Business / Economy

CPI rises to near two-year high of 2.3%

By Zheng Yangpeng (China Daily) Updated: 2016-03-11 07:51

China's consumer inflation jumped to 2.3 percent in February, its highest in nearly two years, a positive sign of demand that helped ease fears that China could fall into a deflationary trap.

The Consumer Price Index beat expectations to grow at its fastest pace since July 2014, up from January's 1.8 percent gain, the National Bureau of Statistics said on Thursday. Translated into month-on-month growth, the inflation index expanded 1.6 percent, its fastest pace since March 2008.

The uplift is mainly food-driven and thanks to the traditional Spring Festival, which fell in February. The festival drove up demand for food, as pork prices jumped 25.4 percent year-on-year, and vegetables rose a hefty 30.6 percent. Unusual cold weather caused a tightening in the supply of vegetables, according to economists.

Falling prices can be a boon to consumers but it also warned of a deflationary risk, which encourages shoppers to delay purchases and companies to put off investment, in turn further squeezing demand. Moderate inflation, instead, is a positive signal for the whole economy. The government set a CPI target of less than 3 percent this year.

Despite the encouraging headline numbers, economists at Australia & New Zealand Banking Group said the rise in food prices is likely to be temporary and that consumer inflation will remain mild in coming months.

"Daily wholesale food prices show that prices have moderated slightly in early March," ANZ said in a research note.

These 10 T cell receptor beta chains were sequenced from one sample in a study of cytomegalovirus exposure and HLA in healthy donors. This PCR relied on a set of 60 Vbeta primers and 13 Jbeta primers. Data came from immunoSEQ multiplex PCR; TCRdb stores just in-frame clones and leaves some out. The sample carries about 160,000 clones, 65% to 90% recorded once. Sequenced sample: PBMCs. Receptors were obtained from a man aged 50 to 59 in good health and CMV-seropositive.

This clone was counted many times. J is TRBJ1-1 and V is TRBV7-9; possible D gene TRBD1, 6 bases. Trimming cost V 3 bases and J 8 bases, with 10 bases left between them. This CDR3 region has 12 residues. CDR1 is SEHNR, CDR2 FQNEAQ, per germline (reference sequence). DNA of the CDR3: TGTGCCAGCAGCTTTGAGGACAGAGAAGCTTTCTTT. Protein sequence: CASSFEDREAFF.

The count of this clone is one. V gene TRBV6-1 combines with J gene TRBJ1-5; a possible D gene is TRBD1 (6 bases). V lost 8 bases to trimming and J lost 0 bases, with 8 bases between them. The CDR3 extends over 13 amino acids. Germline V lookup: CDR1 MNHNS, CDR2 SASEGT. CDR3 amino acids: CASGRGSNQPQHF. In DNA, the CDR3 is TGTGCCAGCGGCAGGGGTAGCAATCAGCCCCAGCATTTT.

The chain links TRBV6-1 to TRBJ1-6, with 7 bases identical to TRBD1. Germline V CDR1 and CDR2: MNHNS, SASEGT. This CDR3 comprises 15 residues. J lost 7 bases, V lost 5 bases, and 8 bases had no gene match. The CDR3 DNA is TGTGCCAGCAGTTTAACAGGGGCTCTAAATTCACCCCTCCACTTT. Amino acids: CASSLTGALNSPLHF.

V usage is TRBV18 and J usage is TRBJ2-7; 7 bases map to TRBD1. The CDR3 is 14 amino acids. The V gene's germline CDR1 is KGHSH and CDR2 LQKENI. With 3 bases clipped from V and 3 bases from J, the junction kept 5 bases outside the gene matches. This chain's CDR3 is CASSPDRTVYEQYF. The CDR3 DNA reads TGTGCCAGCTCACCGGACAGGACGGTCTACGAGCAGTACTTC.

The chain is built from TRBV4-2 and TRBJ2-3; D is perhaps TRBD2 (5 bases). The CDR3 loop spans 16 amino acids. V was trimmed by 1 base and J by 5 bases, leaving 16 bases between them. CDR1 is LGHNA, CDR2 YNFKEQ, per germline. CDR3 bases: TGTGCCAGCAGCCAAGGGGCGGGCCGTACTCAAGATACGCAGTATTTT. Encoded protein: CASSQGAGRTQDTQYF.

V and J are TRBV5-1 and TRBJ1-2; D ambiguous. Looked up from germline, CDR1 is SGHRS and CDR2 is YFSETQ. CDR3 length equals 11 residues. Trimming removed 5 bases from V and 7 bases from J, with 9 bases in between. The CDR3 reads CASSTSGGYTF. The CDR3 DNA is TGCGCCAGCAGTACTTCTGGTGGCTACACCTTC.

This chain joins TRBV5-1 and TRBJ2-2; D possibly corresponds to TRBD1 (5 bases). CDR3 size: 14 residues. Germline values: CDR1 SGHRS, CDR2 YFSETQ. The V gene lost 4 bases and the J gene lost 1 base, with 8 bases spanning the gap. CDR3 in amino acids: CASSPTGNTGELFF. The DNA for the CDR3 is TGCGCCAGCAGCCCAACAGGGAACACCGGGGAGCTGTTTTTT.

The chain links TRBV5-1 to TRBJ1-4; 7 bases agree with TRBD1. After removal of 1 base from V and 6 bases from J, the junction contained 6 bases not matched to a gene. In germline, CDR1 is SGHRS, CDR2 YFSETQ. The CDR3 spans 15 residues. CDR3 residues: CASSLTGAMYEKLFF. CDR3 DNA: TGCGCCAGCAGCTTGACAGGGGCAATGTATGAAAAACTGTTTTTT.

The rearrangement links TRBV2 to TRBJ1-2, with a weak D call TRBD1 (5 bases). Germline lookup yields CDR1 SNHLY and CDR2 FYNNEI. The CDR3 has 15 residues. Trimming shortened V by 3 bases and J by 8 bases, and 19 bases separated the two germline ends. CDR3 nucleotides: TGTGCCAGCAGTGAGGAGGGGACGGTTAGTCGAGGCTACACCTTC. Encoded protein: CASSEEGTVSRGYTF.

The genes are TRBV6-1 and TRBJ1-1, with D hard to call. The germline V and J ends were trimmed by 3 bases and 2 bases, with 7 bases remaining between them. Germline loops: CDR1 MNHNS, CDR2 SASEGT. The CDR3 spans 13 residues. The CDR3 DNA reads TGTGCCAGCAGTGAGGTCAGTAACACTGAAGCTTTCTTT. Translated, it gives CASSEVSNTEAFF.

"Non-food CPI edged down to 1 percent year-on-year in February, 0.2 percentage point lower than that in January, reflecting disinflation in the other components of the CPI."

Tom Orlik, chief North Asia economist with Bloomberg Intelligence Economics, said: "The 7.3 percent jump in food prices accounted for the entirety of the rise... A rise in consumer prices on the back of seasonality and supply-side shocks to food is little to get excited about."

He said more resilient factory gate prices were a little more encouraging. The Producer Price Index, which measures prices of goods at the factory gate, fell 4.9 percent year-on-year, meeting expectations, and was an improvement on January's 5.3 percent drop.

But it was the 48th consecutive monthly fall as overcapacity in manufacturing drags on China's growth, with the protracted PPI declines bad news for industrial profits.

"Deflationary pressure has eased a bit. We expect in the next few months CPI will remain above 2 percent," said Liu Liu, an analyst with investment bank China International Capital Corp.

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